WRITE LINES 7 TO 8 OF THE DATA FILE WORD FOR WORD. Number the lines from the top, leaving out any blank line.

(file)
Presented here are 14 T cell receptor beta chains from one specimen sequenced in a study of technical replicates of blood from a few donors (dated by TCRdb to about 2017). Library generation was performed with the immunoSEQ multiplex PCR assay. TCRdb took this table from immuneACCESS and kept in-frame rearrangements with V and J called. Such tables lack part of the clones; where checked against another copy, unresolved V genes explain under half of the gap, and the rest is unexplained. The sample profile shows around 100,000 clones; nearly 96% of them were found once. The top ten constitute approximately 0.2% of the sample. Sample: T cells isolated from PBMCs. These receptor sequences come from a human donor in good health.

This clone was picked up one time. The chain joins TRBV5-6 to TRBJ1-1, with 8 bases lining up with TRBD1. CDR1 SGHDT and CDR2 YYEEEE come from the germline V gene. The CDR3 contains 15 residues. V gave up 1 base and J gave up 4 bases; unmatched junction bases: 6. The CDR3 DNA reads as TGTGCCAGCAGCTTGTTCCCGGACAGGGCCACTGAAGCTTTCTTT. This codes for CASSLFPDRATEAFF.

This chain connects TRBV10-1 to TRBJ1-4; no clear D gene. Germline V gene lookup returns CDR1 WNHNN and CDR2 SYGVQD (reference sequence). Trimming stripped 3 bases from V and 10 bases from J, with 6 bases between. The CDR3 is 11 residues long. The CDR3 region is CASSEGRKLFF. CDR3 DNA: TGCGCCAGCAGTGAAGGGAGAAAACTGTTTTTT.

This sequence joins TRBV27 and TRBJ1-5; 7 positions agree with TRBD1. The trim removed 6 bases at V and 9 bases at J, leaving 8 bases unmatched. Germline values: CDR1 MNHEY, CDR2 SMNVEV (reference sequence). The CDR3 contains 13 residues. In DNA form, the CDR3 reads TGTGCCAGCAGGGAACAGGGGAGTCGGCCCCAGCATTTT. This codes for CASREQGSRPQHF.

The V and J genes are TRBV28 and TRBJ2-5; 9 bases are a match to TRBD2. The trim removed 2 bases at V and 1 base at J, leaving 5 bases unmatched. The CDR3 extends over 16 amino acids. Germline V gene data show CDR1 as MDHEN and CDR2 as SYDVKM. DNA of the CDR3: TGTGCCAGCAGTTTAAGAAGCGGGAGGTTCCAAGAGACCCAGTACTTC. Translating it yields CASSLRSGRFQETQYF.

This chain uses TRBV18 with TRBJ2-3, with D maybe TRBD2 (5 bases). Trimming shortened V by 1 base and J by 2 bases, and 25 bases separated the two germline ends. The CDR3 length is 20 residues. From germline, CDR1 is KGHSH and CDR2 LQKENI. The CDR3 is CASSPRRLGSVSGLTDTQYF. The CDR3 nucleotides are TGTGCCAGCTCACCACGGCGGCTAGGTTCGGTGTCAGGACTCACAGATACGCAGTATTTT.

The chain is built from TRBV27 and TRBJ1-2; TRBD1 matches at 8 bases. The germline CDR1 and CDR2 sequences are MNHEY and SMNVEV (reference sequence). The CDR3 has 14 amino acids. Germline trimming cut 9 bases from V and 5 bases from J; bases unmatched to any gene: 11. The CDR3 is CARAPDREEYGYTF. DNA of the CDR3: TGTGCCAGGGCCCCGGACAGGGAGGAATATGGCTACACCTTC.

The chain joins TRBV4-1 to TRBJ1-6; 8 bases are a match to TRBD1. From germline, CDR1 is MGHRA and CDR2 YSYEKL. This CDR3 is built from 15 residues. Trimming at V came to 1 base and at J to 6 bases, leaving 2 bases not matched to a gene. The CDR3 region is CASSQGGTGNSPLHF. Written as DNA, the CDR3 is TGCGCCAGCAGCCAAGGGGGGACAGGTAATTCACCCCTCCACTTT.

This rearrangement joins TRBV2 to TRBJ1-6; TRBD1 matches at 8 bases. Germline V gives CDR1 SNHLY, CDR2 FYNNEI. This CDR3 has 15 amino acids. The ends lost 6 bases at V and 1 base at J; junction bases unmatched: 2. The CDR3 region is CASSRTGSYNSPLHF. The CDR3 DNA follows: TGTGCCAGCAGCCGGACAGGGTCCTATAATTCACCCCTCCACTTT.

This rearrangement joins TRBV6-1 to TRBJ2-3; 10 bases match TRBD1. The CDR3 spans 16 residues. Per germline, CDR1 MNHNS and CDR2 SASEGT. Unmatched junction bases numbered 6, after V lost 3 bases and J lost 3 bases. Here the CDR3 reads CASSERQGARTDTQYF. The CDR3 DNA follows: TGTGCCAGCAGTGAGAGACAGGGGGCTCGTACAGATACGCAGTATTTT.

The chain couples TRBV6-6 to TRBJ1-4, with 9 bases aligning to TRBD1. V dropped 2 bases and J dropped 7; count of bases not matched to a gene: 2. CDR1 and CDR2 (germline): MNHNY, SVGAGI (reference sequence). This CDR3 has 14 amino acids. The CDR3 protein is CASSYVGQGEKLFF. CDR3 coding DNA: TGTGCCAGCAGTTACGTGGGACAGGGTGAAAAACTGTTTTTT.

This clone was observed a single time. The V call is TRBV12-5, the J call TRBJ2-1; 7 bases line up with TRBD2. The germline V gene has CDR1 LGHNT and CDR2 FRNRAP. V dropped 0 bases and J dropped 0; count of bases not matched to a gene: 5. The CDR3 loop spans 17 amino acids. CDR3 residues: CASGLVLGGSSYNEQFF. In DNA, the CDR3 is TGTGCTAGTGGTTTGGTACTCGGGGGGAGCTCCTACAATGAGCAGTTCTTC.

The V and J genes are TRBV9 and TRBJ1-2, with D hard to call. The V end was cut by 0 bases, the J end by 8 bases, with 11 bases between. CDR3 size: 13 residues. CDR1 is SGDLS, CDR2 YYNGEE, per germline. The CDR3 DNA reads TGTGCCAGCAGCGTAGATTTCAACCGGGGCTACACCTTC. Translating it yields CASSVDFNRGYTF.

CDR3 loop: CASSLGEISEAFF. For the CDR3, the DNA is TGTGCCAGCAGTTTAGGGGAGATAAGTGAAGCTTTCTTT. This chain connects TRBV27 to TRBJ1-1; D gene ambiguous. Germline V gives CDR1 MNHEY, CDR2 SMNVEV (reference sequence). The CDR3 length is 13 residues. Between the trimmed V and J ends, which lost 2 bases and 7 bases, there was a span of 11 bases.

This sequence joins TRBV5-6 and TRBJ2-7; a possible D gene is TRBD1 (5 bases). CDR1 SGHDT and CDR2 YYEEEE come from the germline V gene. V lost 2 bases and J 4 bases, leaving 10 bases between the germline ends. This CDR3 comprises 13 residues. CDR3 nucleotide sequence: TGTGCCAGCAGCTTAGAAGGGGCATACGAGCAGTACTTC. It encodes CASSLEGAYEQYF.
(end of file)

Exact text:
The chain is built from TRBV27 and TRBJ1-2; TRBD1 matches at 8 bases. The germline CDR1 and CDR2 sequences are MNHEY and SMNVEV (reference sequence). The CDR3 has 14 amino acids. Germline trimming cut 9 bases from V and 5 bases from J; bases unmatched to any gene: 11. The CDR3 is CARAPDREEYGYTF. DNA of the CDR3: TGTGCCAGGGCCCCGGACAGGGAGGAATATGGCTACACCTTC.

The chain joins TRBV4-1 to TRBJ1-6; 8 bases are a match to TRBD1. From germline, CDR1 is MGHRA and CDR2 YSYEKL. This CDR3 is built from 15 residues. Trimming at V came to 1 base and at J to 6 bases, leaving 2 bases not matched to a gene. The CDR3 region is CASSQGGTGNSPLHF. Written as DNA, the CDR3 is TGCGCCAGCAGCCAAGGGGGGACAGGTAATTCACCCCTCCACTTT.